Posted by KCarpenter on November 10th, 2011
Kellen Carpenter is an ACC microsite staffer and an RTC columnist. Each week, BTN will take an in-depth look at some interesting aspect of college basketball’s statistical arcana.
The phrase “pure point guard” is loaded. It implies that there is a Platonic notion of point guard which all mortal players can only aspire to. We are just fools in a cave looking at a shadow on the wall, but that is all we have when the purest conception of the point guard is beyond our field of vision. I can only assume that this unknowable figure looks something like Bob Cousy. It also implies that outside of “pure point” play, there exists a realm of impure play where the division of basketball labor isn’t as orthodox as it is inside Plato’s basketball cave.
This is What a Pure Point Looks Like
In a point guard, “purity” is code for being a pass-first lead guard. To the traditional school of thought, the roles on a basketball team are strictly regimented: The point guard passes, the shooting guard shoots, but not as much as either forward. The center, near-immobile but Mikan-like in his hunger for loose balls has a single task: rebound the basketball and get it to the point guard. Of course, this idea of the traditional division of labor in basketball hasn’t really held since the days of Mikan himself. Modern basketball, by which I mean basketball since the mid-sixties, has embraced the hybridization of positions. Basketball has for years acknowledged the idea that team roles are mutable and that positions are flexible. While few have embraced the full-on positional revolution explicated by Bethlehem Shoals and the NBA-heads of the dearly-departed Free Darko, most of us have made peace with the idea that it’s okay for point guards to score occasionally. Kemba Walker and Jimmer Fredette were the break-out stars of the past college basketball season and both undoubtedly play point guard in a thoroughly impure way. If those guys aren’t pure then shouldn’t we all hope to be dirty?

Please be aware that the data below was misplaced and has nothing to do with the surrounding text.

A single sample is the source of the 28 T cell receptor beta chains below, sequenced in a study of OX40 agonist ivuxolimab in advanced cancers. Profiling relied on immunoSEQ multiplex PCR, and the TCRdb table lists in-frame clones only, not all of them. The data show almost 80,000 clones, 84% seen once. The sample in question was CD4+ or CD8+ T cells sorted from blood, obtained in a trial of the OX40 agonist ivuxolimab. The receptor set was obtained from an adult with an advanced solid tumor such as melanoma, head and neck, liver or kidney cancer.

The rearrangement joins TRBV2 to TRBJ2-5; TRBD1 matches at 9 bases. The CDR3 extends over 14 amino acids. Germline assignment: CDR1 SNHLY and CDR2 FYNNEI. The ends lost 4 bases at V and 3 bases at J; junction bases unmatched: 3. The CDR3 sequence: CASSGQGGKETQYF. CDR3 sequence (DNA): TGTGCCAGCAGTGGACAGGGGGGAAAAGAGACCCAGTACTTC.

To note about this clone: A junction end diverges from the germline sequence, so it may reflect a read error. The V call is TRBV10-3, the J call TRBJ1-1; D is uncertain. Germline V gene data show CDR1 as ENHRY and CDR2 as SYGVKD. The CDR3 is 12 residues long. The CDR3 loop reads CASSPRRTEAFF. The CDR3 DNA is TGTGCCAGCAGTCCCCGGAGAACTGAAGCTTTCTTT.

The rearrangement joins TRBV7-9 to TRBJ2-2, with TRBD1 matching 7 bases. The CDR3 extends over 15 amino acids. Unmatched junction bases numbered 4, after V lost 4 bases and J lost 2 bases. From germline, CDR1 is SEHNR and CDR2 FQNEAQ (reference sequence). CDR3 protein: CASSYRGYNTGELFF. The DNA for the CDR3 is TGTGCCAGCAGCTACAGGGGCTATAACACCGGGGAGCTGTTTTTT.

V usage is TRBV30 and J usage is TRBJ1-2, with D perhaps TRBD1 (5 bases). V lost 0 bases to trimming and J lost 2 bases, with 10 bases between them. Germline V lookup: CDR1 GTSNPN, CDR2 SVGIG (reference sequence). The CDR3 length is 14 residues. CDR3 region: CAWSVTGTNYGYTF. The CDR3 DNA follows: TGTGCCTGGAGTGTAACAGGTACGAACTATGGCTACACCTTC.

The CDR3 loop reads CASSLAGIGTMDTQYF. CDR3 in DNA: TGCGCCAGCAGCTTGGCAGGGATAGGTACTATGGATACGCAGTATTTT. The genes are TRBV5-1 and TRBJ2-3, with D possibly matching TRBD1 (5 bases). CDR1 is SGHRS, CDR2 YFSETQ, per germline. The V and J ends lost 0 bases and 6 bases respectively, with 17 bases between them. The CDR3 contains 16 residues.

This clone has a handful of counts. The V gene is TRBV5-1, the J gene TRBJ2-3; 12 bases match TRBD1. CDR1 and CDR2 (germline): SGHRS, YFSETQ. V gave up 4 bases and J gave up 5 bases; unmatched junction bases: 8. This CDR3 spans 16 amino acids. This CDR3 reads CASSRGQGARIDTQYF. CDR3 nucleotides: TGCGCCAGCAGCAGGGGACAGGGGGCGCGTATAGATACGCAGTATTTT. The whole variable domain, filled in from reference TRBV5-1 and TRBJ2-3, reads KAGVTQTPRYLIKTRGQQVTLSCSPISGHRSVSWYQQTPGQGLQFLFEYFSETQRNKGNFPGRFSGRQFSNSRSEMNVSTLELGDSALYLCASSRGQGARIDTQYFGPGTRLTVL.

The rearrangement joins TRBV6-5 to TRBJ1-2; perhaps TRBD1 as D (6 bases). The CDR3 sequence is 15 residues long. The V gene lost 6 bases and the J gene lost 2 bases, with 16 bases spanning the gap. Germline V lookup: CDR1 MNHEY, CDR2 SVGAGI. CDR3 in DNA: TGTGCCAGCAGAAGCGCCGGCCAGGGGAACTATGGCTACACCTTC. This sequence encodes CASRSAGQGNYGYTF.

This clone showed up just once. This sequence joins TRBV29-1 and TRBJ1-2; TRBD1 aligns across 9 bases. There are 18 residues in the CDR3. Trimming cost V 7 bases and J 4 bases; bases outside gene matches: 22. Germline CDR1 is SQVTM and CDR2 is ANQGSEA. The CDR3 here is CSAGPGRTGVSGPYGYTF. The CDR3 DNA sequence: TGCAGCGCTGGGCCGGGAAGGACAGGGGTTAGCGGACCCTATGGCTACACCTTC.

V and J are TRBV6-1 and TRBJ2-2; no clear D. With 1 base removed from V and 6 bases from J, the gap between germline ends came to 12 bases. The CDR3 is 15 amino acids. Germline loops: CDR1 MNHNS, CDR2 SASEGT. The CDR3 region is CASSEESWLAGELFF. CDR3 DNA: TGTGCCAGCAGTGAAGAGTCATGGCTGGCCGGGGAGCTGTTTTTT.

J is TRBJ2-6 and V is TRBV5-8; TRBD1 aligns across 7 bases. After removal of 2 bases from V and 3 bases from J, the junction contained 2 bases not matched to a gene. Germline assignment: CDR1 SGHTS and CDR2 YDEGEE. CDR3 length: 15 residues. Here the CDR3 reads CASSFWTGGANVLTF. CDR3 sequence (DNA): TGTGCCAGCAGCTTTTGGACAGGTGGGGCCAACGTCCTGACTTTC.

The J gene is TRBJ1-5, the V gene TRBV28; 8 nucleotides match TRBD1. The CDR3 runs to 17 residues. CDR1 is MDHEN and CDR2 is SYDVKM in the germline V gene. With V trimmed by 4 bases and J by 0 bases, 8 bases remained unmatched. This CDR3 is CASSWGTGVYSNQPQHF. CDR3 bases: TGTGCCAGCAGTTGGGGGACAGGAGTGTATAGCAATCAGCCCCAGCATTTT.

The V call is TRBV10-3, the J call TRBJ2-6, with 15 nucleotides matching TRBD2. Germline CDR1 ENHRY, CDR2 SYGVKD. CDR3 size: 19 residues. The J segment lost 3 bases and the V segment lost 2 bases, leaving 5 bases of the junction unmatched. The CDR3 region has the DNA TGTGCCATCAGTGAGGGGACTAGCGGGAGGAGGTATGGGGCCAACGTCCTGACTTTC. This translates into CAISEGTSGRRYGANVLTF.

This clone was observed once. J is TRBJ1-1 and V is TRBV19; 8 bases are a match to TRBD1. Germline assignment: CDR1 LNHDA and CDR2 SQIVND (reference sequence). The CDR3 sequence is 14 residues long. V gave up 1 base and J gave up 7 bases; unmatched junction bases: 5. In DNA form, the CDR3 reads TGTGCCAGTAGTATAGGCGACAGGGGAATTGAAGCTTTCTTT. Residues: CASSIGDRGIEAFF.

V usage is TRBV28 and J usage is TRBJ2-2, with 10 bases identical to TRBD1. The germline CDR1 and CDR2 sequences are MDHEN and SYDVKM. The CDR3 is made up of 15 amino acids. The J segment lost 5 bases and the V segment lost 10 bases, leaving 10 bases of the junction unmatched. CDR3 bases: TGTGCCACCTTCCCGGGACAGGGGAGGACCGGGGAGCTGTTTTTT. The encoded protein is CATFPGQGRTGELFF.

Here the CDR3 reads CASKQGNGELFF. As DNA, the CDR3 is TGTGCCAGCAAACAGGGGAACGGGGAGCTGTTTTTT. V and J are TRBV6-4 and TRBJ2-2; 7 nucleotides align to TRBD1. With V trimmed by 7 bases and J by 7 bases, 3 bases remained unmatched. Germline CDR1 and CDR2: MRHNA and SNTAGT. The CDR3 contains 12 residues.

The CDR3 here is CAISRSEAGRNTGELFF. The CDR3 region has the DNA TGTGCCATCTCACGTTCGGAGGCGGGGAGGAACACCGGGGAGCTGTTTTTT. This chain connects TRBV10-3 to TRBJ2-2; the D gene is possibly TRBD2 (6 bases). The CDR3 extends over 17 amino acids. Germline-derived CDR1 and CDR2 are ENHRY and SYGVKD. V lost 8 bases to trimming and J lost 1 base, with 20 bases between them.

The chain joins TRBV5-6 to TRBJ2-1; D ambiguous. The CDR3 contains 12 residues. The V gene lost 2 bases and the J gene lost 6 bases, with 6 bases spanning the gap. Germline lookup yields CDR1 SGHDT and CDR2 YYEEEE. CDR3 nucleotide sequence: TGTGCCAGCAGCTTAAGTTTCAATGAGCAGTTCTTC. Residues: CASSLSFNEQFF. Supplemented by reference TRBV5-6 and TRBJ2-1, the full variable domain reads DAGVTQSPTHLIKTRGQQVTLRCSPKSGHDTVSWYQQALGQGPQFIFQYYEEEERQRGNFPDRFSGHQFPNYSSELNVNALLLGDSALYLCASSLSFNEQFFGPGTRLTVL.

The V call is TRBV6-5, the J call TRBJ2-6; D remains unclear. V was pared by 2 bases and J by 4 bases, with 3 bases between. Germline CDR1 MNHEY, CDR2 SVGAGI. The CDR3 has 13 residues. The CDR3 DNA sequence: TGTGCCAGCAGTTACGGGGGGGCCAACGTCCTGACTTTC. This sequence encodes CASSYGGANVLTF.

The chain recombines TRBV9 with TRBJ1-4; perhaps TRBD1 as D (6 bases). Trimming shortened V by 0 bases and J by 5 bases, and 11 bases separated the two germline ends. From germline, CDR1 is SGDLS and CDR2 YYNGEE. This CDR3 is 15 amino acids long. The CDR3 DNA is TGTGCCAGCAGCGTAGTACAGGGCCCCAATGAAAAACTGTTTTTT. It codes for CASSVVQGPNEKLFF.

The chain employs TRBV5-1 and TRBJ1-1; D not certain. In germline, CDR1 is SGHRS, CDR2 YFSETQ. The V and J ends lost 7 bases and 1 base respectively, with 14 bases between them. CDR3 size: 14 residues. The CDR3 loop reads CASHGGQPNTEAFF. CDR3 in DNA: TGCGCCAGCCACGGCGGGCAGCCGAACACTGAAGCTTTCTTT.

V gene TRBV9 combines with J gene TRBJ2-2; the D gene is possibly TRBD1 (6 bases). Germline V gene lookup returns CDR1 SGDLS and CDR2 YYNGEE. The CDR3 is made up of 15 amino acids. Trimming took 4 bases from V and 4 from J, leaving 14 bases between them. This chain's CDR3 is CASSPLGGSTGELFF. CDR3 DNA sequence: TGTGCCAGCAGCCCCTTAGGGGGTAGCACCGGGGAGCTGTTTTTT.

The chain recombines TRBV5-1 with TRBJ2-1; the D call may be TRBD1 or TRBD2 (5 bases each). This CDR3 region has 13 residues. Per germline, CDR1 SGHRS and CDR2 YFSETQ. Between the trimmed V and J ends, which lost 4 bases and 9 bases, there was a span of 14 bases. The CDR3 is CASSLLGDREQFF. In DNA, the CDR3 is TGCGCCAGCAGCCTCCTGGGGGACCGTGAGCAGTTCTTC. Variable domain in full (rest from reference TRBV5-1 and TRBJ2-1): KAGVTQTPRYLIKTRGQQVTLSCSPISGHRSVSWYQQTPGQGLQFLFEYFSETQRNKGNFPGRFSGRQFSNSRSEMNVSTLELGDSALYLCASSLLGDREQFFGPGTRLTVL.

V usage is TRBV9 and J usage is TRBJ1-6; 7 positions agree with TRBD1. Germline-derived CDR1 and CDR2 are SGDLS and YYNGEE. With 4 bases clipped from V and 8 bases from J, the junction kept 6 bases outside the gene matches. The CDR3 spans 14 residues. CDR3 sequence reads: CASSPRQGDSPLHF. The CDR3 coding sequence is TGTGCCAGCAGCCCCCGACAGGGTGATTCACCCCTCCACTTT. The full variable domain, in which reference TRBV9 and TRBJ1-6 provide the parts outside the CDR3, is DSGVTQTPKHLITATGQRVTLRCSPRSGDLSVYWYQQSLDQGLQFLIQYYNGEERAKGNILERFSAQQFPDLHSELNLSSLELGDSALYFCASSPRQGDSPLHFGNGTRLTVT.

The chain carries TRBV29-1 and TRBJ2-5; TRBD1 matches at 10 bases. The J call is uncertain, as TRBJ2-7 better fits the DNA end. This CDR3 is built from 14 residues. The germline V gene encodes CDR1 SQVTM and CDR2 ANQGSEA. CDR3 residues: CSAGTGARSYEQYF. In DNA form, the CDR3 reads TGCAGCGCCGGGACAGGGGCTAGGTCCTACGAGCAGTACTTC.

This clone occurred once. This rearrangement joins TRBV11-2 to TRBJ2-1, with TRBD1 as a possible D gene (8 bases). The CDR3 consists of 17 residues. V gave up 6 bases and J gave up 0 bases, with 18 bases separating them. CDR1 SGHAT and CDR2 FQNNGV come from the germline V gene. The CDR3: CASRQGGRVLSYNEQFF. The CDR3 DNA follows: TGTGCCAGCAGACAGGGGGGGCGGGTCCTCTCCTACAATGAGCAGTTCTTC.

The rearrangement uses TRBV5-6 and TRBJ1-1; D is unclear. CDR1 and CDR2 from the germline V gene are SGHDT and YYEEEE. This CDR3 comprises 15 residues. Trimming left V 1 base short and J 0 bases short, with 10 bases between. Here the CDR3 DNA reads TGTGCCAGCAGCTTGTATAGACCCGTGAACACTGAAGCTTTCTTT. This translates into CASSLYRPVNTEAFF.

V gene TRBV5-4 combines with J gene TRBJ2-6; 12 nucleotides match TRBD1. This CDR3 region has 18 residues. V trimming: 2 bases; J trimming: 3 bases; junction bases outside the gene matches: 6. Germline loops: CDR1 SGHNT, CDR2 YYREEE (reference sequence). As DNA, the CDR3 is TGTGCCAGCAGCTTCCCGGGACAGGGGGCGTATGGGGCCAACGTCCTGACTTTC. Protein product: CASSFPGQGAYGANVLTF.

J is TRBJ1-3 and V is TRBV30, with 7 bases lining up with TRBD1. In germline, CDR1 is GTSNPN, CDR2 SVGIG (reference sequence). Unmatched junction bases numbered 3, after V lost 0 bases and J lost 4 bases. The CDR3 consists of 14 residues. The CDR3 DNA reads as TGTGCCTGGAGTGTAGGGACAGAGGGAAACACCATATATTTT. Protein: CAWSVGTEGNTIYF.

In all seriousness, the concept of the purity of the lead guard is a silly concept to dwell on. Still, like all sports cliches, the idea persists because it’s a convenient way to sum up the play of pass-first point guards, who somehow pay homage to a golden era of basketball which is more than ancient history. Still the idea of the pass-first point guard is an intriguing one in this era of high-scoring combo guards. Like the crocodile, the pass-first guard is a relic of a by-gone epoch, a living fossil and a reminder of the dinosaurs who ruled the earth during that time. Is the crocodile a better predator than the tiger? This isn’t a debate that I’m interested in. The pass-first point guard, by mere value of their odd, antiquarian style is a unique species worth studying.
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